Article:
And this week he has attacked the Supreme Court for ruling that the Guantanomo Bay detainees have the right to habeus corpus. The ruling does not mean they get to go free, it simply means that they have the right to demand their day in court--and even then it will be up to the courts to determine if their demand will be fulfilled. The Bush administration has employed the authoritarian tactic of putting people outside the reach of the law, a vicious attack on our Constitution and the ideals embodied in it, and has been repeatedly, and correctly, rebuffed by the Suprme Court. But McCain finds the rule of law distasteful--an odd position for someone who was a prisoner of war--and I have a hard time voting for someone who doesn't stand up for the rule of law as our supreme political ideal.

I would have no problem voting for Obama because he's black. I think breaking the color barrier is a good enough reason to vote, assuming the person is otherwise qualified, and based on the qualifications standard set by some of our recent presidents, it would be wholly disingenous to argue that he's not qualified enough. But our experience with presidents inexperienced in foreign policy makes me shudder at the thought of yet another one. And yet McCain, so qualified in so many other ways, has such a cavalier attitude toward the Bill of Rights--much like our last two presidents--that I'm not sure the country can afford him. Our devotion to the Constitution is hanging by a thread these days, and I'm not sure how many precedents of presidential abuse we can suffer before it simply becomes the accepted norm.

3 comments:

James K said...

I can see your dilemma, I don't know who I'd vote for either. I was leaning toward Obama, but now his cumulated utterances on economic matters have offended me to the point where I doubt I could vote for him. McCain is a free trader, which is important to me, but congress won't let him have his way on trade matters anyway. And I find his attitude to military action troublesome (I supported the Iraq war, but I now recognise this was stupid on my part).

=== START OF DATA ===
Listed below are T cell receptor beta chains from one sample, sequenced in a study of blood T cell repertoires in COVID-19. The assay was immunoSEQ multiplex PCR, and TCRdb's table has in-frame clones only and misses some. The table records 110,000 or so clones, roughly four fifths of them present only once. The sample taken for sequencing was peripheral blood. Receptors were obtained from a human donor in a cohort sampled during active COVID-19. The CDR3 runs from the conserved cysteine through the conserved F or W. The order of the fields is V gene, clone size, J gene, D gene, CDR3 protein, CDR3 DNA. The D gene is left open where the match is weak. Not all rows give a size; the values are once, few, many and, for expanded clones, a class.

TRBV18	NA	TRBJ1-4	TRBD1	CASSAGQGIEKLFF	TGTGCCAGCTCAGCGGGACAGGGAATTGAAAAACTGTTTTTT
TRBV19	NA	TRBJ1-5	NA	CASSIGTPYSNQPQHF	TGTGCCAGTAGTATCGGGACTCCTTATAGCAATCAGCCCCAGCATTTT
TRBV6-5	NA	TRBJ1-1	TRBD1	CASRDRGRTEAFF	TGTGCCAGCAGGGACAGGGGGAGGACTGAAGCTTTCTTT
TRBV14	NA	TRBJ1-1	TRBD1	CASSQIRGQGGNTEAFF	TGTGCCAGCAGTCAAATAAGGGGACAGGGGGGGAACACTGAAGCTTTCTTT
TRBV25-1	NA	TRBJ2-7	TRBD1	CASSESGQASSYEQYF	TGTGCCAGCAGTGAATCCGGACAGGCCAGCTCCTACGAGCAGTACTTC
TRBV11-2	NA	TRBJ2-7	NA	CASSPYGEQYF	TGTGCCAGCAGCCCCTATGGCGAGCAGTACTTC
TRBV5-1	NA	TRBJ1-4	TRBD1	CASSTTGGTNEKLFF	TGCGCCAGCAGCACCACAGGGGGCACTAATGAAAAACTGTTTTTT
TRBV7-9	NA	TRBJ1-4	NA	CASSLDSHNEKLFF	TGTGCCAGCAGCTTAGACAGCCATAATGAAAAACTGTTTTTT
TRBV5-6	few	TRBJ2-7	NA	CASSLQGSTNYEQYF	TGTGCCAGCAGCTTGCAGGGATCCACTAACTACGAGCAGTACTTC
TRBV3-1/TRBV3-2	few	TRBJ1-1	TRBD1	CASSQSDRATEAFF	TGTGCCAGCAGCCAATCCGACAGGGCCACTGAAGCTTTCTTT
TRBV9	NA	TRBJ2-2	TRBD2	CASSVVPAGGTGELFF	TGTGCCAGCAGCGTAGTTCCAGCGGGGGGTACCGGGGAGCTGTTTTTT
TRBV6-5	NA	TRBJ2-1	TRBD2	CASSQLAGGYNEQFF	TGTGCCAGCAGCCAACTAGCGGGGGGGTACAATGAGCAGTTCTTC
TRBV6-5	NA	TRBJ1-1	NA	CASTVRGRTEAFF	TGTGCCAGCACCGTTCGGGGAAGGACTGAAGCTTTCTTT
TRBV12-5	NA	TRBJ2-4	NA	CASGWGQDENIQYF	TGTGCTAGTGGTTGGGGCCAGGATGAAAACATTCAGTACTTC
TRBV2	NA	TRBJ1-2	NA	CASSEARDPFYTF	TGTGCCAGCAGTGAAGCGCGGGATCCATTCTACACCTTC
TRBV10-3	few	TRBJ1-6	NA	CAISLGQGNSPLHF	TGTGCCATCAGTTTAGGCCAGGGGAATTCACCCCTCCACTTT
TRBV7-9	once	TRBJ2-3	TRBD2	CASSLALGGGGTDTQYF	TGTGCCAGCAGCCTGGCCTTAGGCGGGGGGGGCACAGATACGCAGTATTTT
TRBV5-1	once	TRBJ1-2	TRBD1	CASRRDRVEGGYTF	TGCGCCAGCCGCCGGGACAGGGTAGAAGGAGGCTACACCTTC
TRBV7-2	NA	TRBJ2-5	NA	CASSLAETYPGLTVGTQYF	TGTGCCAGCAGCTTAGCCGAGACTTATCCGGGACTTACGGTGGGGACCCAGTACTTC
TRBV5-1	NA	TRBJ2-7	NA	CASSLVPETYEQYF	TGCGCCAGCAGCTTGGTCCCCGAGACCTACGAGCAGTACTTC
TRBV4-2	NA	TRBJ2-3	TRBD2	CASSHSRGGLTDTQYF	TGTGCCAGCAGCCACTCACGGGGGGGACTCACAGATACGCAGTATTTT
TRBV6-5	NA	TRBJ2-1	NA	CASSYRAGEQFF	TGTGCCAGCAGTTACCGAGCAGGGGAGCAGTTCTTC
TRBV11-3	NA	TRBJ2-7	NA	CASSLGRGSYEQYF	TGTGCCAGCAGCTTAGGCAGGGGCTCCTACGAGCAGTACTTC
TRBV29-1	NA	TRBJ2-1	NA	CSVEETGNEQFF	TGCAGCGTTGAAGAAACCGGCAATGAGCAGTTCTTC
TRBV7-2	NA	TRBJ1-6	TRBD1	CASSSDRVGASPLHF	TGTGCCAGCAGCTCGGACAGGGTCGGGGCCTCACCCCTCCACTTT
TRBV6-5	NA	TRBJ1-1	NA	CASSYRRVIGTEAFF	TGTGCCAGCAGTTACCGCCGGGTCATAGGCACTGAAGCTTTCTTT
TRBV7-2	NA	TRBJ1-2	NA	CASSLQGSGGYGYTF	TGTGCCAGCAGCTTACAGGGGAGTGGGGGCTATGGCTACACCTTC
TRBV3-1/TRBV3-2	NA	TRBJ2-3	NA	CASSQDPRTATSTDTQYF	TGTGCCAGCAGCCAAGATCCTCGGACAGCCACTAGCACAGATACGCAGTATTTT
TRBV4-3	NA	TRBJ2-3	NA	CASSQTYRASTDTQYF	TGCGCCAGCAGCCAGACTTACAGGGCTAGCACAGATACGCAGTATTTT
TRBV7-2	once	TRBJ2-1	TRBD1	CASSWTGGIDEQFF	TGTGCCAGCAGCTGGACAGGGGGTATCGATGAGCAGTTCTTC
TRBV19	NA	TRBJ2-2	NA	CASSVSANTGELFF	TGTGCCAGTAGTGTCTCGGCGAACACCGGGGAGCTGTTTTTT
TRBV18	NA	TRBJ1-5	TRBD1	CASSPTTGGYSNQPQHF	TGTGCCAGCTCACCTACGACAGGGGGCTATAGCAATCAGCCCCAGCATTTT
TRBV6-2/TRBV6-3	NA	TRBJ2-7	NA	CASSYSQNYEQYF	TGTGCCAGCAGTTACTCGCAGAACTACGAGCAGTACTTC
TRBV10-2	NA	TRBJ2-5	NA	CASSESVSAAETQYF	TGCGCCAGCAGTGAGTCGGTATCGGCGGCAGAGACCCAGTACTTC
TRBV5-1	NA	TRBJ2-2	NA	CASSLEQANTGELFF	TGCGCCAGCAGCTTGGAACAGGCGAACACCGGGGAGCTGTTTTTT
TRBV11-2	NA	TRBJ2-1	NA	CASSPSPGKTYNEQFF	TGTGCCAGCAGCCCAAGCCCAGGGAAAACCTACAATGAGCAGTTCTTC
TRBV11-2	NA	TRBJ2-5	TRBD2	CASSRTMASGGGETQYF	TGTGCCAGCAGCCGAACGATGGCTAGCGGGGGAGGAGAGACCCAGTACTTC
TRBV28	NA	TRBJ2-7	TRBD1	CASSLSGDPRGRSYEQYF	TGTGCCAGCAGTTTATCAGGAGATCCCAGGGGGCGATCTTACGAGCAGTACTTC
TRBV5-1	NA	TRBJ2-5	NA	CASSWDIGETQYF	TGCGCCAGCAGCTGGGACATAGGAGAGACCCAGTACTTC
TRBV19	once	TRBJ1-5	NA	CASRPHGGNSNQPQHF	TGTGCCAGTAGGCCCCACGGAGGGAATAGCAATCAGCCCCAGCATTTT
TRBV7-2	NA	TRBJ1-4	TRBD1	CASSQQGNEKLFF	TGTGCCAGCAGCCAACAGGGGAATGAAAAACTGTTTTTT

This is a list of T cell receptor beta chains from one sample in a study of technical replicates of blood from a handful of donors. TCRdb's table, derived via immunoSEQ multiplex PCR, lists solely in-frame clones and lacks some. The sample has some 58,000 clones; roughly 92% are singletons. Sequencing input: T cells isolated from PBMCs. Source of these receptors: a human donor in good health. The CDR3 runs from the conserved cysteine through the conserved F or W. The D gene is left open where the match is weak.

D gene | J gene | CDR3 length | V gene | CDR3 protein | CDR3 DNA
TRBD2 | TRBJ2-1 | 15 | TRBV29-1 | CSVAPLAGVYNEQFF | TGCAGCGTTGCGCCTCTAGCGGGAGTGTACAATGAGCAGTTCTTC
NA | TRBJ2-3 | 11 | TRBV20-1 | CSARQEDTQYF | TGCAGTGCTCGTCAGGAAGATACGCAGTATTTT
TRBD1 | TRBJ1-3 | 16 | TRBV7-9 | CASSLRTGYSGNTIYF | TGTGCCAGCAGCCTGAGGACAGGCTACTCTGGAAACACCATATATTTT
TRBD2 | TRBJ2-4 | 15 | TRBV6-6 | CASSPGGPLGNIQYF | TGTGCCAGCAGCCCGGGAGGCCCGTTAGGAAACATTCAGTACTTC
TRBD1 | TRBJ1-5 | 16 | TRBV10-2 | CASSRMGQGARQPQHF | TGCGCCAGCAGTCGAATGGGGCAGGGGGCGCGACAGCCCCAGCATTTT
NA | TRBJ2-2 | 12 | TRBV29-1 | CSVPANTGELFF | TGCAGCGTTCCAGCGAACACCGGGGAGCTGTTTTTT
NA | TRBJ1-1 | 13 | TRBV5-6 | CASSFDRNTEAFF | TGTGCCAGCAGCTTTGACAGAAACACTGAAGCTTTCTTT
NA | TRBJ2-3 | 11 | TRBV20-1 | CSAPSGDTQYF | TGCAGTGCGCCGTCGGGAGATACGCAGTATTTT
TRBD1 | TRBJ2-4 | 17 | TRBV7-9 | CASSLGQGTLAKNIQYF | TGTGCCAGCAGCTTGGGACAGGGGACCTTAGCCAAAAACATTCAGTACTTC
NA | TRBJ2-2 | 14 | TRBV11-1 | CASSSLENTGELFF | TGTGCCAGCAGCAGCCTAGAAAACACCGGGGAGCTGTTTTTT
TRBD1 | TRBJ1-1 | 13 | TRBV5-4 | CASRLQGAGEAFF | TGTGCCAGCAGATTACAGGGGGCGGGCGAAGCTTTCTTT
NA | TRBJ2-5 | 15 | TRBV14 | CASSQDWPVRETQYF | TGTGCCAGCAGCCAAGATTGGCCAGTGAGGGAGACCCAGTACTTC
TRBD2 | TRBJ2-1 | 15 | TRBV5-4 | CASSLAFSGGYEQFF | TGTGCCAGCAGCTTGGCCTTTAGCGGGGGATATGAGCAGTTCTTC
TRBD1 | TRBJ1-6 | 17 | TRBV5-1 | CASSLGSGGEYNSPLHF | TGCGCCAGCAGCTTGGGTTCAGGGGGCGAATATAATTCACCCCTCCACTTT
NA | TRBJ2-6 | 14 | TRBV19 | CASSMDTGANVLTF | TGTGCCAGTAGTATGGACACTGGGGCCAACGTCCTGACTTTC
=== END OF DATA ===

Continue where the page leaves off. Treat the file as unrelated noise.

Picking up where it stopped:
I do have one reason to want Obama to win though. A couple of people at work have suggested that Americans are simply to racist to vote for a black president. It would bring me no small amount of pleasure to see them proven wrong.

James Hanley said...

Congress may not let McCain have his way, but the U.S. already has ratified the WTO and NAFTA, so if we didn't progress with free trade, we at least wouldn't retreat. Given the sour economic climate right now, Democrats traditional opposition to free trade, and Obama's clear lack of understanding on this issue, I worry that with unified party control we may actually go backward.

As to Americans being too racist to vote for a black president, I think we're about to prove your friends wrong, and the fact that he trounced the white candidates in his party is a pretty satisfactory counterargument to me.

And if I wanted to be nasty, I'd ask them how many Maori PMs New Zealand has had.

James K said...

That would be a good riposte (I have no problem with nasty), except we have a weird quota system in our parliament that ensures a minimum Maori representation. Plus Winston peters, arguably the second most powerful (and most obnoxious) person in parliament is Maori.

It really is remarkable how much bigotry I see directed at Americans on a regular basis. I always get a little warm feeling at the thought of such bigotry being deflated.